This Delaware Act Aims for Net-Zero Carbon Emissions by 2050

The state act works to reduce emissions by half in 2030 in hopes of creating a cleaner, greener environment.

We are confronted by signs of climate change every day, from warming temperatures to wildfires and unprecedented storms. Many experts agree an increase in human emissions has far-reaching consequences for the environment, which, without action, will continue to intensify.

Last June, the First State passed the Delaware Climate Change Solutions Act, which aims to reduce emissions by 50% by 2030 and to reach net-zero carbon emissions by 2050.

“Climate change is one of those challenges that we are not going to solve in little Delaware, but we can be part of the movement,” Gov. John Carney said at the bill-signing ceremony.

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According to the Delaware Department of Natural Resources and Environmental Control (DNREC) Division of Air Quality report in 2018, transportation, industrial and electric power industries contribute at least 75% of our state’s greenhouse gas emissions.

The state has received over $175 million in federal funding to help reach these goals. Here’s a look at where the funds will be allocated:

  • $10 million to weatherize housing units and provide workforce training through the Weatherization Assistance program
  • $7 million to improve electric grids through the Grid Resiliency Grants program.
  • $33 million to develop a Homeowner Managing Energy Savings rebate program.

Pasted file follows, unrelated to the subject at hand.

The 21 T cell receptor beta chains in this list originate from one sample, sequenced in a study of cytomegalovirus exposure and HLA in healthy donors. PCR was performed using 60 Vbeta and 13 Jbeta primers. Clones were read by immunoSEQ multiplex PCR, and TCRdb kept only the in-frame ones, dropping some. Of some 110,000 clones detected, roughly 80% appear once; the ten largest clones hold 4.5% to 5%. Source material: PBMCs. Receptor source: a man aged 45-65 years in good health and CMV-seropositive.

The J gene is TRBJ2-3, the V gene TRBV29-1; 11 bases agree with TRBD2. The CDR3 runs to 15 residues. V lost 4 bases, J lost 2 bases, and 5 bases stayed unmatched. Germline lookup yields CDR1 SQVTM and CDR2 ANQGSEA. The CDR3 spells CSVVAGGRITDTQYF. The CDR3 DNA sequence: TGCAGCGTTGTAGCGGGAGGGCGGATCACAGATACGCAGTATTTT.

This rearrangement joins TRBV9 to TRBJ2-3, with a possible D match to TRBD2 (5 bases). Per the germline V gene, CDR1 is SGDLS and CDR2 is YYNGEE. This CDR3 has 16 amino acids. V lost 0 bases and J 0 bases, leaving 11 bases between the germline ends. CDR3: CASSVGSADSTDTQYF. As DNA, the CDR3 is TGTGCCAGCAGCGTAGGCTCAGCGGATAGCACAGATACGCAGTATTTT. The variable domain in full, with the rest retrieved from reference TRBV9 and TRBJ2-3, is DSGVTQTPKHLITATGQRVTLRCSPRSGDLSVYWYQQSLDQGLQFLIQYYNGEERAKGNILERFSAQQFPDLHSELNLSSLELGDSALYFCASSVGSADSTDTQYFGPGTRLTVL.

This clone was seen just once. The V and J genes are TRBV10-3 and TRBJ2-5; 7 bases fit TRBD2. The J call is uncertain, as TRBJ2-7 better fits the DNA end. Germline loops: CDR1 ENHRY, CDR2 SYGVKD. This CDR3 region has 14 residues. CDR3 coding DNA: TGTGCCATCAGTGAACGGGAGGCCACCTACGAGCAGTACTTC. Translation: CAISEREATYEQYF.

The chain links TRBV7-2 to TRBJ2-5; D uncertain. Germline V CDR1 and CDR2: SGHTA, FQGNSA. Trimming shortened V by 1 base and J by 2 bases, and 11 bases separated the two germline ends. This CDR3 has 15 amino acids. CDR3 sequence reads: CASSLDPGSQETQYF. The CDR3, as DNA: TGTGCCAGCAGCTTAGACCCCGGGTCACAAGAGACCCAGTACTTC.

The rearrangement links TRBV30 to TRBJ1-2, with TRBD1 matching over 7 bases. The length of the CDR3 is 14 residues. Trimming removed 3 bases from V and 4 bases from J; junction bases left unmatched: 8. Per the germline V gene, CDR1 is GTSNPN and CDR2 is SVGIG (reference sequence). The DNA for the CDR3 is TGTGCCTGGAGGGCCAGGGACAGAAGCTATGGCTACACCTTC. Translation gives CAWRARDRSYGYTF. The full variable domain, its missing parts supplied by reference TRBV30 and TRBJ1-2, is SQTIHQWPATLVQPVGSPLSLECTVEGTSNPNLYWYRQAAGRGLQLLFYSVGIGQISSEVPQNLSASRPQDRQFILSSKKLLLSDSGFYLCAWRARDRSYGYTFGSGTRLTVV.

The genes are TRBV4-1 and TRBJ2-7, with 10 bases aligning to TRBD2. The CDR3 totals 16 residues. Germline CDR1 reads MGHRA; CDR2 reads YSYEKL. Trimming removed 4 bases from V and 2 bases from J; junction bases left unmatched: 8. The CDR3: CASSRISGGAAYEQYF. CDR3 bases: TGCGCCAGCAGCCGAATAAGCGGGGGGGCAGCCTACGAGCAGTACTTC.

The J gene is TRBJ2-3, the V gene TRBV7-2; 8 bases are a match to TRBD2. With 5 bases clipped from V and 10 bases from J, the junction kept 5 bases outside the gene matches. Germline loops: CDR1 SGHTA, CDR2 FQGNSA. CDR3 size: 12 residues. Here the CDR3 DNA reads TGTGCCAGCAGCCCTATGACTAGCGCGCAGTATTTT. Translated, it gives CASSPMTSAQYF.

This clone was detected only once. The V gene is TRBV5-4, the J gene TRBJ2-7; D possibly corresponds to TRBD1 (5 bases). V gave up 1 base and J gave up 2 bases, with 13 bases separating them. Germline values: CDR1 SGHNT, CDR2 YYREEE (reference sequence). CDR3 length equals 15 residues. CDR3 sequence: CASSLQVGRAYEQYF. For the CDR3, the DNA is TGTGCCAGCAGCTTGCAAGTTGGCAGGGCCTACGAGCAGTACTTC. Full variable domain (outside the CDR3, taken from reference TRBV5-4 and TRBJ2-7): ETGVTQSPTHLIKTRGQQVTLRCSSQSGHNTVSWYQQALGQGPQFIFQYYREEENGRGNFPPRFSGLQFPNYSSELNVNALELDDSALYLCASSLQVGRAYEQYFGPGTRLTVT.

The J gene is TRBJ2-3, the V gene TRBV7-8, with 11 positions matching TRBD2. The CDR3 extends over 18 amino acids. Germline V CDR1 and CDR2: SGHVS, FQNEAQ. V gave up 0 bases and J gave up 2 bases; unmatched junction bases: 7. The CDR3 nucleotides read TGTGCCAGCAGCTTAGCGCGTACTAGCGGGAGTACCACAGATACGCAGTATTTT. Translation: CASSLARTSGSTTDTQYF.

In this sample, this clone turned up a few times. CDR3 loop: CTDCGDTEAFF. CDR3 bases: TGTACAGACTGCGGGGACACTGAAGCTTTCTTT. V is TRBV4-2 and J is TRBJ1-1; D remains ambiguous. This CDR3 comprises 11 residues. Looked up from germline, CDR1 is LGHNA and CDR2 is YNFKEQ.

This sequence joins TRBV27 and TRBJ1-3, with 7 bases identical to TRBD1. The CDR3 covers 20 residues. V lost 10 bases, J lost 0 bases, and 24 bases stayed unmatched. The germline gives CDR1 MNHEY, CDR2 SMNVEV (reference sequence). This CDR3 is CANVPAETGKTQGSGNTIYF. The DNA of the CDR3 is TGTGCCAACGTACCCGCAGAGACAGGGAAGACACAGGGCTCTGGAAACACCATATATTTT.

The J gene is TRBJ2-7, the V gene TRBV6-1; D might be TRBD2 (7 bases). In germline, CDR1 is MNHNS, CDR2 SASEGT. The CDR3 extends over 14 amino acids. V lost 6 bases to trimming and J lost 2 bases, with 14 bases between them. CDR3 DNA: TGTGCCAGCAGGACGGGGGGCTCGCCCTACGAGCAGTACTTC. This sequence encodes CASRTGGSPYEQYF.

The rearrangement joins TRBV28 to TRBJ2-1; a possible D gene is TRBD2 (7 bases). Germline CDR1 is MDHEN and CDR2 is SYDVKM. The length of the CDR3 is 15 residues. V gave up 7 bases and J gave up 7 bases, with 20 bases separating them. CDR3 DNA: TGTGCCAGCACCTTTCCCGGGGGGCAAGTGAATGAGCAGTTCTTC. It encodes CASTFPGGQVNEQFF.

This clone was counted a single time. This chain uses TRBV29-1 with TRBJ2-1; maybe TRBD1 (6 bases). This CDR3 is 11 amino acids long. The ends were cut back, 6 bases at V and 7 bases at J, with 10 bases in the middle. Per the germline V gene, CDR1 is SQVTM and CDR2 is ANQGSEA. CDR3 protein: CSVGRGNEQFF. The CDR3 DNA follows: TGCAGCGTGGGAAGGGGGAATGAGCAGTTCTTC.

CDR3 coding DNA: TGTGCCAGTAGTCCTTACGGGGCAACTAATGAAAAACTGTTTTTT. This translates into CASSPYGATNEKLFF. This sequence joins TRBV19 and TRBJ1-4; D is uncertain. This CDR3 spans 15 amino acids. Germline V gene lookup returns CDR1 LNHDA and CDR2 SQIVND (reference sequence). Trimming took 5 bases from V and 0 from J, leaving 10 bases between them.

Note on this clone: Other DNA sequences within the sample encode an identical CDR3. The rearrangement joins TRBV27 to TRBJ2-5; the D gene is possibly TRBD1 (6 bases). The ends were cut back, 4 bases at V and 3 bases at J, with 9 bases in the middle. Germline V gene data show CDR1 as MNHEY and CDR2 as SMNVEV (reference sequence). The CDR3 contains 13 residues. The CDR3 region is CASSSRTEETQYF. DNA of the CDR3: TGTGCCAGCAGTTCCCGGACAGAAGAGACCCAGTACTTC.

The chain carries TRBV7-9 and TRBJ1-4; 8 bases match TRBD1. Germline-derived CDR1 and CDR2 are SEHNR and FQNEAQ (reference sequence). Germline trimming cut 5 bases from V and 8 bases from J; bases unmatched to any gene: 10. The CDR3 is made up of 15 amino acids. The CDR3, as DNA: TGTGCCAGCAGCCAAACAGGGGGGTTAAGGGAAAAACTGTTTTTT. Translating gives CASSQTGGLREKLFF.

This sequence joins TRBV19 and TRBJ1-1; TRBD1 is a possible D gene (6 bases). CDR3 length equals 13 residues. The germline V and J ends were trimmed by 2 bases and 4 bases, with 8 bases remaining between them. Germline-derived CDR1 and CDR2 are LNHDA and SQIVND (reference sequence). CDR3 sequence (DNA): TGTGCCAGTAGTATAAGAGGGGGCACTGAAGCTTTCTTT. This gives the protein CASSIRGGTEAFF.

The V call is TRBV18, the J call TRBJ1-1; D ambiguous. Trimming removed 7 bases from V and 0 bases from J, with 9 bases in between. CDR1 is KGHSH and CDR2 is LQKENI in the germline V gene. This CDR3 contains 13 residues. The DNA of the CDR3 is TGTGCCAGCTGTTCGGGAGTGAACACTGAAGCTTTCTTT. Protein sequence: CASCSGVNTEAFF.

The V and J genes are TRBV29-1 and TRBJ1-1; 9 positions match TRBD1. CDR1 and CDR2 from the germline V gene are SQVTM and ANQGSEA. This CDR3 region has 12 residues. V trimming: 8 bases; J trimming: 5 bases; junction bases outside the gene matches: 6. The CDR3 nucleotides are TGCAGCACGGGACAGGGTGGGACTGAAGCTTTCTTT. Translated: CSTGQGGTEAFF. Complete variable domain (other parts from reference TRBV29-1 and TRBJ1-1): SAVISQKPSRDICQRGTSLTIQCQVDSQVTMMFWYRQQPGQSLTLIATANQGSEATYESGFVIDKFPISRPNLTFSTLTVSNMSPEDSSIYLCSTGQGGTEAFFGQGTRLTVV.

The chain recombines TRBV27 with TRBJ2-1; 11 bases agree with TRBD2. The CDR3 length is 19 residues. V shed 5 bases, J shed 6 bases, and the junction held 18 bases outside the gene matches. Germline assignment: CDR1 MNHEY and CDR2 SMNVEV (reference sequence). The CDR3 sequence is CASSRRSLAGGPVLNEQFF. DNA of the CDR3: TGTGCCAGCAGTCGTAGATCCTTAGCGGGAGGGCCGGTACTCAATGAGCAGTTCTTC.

• $33 million for low- and moderate-income consumer discounts on high-efficiency electric home appliances through the High-Efficiency Electric Home Rebate program.
  • $809,000 to purchase three electric school buses for Colonial School District through the Clean School Bus program.
  • $18 million to build electric vehicle charging stations along major highways through the National Electric Vehicle Infrastructure program.
  • $44 million to improve new bike and pedestrian infrastructure through the Rebuilding American Infrastructure with Sustainability and Equity grant program.
  • $27 million to reduce on-road transportation emissions through the Carbon Reduction program.
  • $3 million to update the Climate Action Plan through the Climate Pollution Reduction Grant program.

“Our efforts to meet our ambitious and attainable goals have received a significant boost from the federal Inflation Reduction Act and Bipartisan Infrastructure Law, which are bringing hundreds of millions of dollars to Delaware for clean and renewable energy, electric vehicle charging, energy efficiency and land-conservation practices,” says Susan Love, climate and sustainability section administrator at DNREC’s Division of Climate, Coastal and Energy.

“[I]mplementing the Climate Action Plan is not just the responsibility of DNREC but all state agencies, working in cooperation with local and governments, businesses, nonprofit organizations, and individuals.”

Related: 6 Reasons Why Businesses and Individuals Should Move to Delaware

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